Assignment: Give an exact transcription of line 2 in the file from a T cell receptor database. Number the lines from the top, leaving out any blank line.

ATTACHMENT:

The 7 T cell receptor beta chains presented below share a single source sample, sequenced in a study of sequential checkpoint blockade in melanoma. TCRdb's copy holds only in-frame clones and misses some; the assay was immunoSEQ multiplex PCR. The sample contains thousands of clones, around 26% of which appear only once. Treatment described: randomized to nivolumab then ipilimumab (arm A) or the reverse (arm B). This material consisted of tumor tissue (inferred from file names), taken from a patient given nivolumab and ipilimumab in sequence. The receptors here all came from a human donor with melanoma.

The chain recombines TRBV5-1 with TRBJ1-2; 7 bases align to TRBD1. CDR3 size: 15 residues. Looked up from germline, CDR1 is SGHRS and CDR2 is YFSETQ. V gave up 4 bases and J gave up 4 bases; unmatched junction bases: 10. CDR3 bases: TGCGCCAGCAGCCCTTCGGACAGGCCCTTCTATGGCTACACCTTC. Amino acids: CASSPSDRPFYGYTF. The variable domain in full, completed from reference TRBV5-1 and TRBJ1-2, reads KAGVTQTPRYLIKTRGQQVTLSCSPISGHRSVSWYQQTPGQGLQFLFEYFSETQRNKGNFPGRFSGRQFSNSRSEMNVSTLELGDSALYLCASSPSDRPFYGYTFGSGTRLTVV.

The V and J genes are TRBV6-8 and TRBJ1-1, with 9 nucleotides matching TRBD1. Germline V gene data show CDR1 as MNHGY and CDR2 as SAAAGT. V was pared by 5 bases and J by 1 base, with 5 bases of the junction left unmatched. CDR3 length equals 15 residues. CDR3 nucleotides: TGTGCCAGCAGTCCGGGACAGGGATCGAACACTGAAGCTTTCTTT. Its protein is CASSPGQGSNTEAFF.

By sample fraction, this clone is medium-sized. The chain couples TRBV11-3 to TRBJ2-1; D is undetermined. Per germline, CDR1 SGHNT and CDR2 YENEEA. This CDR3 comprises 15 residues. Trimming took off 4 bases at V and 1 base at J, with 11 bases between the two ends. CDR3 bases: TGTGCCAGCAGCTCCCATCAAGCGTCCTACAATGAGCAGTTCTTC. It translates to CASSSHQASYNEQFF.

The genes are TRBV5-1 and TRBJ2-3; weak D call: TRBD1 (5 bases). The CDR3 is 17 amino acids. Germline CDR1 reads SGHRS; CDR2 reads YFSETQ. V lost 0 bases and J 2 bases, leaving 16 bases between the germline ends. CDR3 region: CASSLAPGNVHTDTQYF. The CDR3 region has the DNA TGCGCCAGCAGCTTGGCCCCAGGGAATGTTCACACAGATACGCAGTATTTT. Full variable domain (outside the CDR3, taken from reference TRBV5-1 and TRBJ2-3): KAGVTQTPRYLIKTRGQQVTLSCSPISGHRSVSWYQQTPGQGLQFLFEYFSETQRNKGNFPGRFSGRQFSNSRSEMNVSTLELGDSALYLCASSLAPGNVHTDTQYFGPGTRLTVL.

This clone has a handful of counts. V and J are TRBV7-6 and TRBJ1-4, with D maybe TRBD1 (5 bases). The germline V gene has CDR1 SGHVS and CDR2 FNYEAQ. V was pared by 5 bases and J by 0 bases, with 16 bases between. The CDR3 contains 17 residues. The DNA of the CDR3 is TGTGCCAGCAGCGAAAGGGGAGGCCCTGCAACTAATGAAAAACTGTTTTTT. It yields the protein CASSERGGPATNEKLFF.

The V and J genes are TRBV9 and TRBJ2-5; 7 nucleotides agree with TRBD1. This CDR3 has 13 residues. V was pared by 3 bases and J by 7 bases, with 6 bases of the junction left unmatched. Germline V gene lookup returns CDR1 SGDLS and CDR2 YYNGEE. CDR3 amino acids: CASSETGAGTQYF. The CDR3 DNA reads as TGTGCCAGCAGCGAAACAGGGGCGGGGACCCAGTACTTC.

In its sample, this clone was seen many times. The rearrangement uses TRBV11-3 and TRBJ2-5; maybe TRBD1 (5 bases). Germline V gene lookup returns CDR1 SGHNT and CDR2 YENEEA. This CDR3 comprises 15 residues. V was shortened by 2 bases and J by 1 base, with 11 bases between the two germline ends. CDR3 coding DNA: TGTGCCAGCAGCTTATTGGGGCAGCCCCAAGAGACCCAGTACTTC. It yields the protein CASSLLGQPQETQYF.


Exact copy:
The chain recombines TRBV5-1 with TRBJ1-2; 7 bases align to TRBD1. CDR3 size: 15 residues. Looked up from germline, CDR1 is SGHRS and CDR2 is YFSETQ. V gave up 4 bases and J gave up 4 bases; unmatched junction bases: 10. CDR3 bases: TGCGCCAGCAGCCCTTCGGACAGGCCCTTCTATGGCTACACCTTC. Amino acids: CASSPSDRPFYGYTF. The variable domain in full, completed from reference TRBV5-1 and TRBJ1-2, reads KAGVTQTPRYLIKTRGQQVTLSCSPISGHRSVSWYQQTPGQGLQFLFEYFSETQRNKGNFPGRFSGRQFSNSRSEMNVSTLELGDSALYLCASSPSDRPFYGYTFGSGTRLTVV.